Paper mills often produce a smell like rotten eggs or cabbage. In Savannah, there was the Union Camp paper mill (later purchased by International Paper) on the Savannah River. The joke I remember while growing up in Savannah was that when tourists asked what that smell was, you would reply “the smell of money.” The Savannah mill is still operating and produces a million tons of paper product every year which eventually gets made into cardboard boxes.

Penholoway Swamp Wildlife Management Area (WMA) is a 10,500+ acre property near the Altamaha River with hunting opportunities. The WMA contains lots of pine stands including several stands of longleaf pines which are maintained by prescribed fire and mechanical thinning. As I mentioned in my Oliver Bridge WMA trip report, longleaf pine areas are important habitat for threatened species such as the gopher tortoise and indigo snake.

evidence of a controlled burn

I thought I would set up my station near the kiosk at the entrance. However, there was not much room and what little there was didn’t offer much shade. Looking at the map I printed from the GA Department of Natural Resources (DNR) website, I decided to drive down Post Road to where it dead-ends into Hinson Road near the Altamaha River. Maybe that section of the park would be more secluded and offer some shade.

park entrance off River Road
Entrance area with kiosk
pine stands in the WMA
a road off the main drag (Post Road)

Sure enough, the section of Hinson Road off to the left of Post Road went a little way before being blocked off by a gate. Oaks, pines, and other trees created a canopy over the road and looked like a perfect QTH off the beaten path.

WMA Map. source: https://georgiawildlife.com/penholoway-swamp-wma
a shady location

Before I left the house, I checked the GA DNR Hunting Regulations booklet as to what might be in season for this WMA. Turkey is currently being hunted, though I didn’t expect on a weekday to run into many hunters. Either way, I made sure to don my blaze orange hat and vest as well as put Daisy’s vest on her before setting up my equipment. Continue reading The POTA Babe Resumes Pursuit of Her Goal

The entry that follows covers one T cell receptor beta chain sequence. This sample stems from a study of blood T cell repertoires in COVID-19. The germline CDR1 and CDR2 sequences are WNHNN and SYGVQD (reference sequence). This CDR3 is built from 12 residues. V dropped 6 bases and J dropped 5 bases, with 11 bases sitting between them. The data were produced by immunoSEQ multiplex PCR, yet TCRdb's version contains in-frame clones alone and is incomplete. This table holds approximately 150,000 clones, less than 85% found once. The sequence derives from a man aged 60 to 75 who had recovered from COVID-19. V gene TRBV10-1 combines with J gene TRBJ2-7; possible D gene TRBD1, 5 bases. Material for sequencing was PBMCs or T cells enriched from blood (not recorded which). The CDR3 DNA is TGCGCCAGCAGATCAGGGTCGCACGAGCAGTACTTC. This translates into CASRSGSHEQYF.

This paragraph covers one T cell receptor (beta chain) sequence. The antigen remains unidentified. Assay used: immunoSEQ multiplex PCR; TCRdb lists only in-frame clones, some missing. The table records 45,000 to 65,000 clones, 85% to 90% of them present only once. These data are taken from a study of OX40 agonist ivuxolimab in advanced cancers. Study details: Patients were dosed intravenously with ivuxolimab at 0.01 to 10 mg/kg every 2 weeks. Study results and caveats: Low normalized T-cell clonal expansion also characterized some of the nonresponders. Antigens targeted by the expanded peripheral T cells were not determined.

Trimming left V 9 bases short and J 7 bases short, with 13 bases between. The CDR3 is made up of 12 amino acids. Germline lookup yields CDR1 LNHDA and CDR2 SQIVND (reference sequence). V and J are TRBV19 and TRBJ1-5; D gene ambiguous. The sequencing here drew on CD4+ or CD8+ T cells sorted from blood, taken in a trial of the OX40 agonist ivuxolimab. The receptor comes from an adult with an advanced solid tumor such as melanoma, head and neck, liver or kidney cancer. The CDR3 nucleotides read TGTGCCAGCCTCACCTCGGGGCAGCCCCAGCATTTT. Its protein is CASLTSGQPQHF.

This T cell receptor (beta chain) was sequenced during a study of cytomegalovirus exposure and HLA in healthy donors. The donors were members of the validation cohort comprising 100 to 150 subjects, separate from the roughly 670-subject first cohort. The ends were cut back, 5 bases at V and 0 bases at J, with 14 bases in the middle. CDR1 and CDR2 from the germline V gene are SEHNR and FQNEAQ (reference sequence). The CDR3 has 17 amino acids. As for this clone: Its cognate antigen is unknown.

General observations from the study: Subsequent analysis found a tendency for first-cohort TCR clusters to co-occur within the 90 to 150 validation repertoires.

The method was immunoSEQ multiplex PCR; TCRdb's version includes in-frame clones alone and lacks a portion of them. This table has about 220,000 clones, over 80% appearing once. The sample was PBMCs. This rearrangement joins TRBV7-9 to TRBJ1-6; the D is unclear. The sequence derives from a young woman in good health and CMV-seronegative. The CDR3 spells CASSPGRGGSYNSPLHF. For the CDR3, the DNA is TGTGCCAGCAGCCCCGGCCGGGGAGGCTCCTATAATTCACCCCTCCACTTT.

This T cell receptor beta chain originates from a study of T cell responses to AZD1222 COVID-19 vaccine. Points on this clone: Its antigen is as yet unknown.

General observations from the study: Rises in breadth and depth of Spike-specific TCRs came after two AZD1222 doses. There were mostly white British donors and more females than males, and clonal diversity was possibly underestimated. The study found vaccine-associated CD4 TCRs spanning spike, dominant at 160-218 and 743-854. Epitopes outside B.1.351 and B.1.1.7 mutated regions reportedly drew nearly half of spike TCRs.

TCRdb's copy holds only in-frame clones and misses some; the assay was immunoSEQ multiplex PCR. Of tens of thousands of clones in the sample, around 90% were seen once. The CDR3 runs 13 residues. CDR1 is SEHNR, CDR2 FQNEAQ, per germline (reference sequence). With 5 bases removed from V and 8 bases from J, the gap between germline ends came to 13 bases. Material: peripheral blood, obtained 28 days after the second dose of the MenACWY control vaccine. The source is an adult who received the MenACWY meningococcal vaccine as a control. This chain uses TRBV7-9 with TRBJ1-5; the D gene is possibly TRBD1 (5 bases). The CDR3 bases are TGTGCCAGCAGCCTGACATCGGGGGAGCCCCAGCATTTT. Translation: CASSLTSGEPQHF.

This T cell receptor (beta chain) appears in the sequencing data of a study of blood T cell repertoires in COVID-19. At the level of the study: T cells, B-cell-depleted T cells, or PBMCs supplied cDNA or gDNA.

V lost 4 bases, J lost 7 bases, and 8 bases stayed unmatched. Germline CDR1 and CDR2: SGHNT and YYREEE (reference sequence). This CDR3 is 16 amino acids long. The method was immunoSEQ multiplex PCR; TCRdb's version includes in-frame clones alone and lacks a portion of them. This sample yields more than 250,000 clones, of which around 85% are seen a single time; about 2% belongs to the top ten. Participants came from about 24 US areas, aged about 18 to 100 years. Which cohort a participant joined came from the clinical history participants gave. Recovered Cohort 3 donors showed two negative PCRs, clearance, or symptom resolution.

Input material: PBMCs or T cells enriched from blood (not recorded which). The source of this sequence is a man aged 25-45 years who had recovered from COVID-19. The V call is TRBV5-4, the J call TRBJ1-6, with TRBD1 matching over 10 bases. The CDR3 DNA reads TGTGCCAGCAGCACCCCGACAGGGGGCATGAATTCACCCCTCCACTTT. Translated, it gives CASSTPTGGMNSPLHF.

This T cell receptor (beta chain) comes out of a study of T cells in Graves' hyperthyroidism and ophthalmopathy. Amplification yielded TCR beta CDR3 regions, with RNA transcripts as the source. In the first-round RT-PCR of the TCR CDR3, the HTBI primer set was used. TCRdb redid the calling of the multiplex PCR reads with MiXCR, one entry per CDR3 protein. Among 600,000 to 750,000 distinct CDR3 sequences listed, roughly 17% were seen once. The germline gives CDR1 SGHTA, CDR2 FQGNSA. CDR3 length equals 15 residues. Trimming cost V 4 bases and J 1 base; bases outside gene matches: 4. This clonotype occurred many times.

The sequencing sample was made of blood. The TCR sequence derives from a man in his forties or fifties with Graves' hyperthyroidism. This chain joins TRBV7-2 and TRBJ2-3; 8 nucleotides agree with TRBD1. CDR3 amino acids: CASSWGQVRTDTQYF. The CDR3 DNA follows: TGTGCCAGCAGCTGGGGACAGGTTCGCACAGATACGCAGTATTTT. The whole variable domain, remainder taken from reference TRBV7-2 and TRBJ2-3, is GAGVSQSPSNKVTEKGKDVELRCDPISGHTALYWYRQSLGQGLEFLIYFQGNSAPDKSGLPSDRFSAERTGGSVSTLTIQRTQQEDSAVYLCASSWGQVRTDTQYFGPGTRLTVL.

The POTA Babe Gets a Partner!

Those of you that read the final article for my spring-break Florida POTA trip know that I recently reconciled with someone dear to me. This man, Glenn W4YES, has moved to Savannah, Georgia and we are in a relationship. He is a CW op and the person behind CW Innovations’ Comprehensive ICR course. He knows how much I love POTA and joined me Friday, May 3rd for an activation.

I could have resumed my quest for 60 new-to-me parks. However, I figured we had enough “new” stuff going on with a new activator and a different set up for Glenn. POTA tends to throw the unexpected at you already and the more variables you add, the more opportunities there are for mistakes (er, learning opportunities) and/or hilarity to ensue. So I chose to return to Evans County Fishing Lake (US-7464), a site already known to me, for our dual activation.

photo: Glenn W4YES

What a gorgeous day! Sunny skies and 71 degrees! The drive is a short (about 50 minutes) and easy one to this park.

Given Glenn would use QRO equipment and didn’t have a chair or knee board like myself, I chose one of the few spots with a picnic table. The site looks out on Bidd Sands lake. We could have shared my QRP set-up but decided to activate at the same time which necessitated two sets of equipment.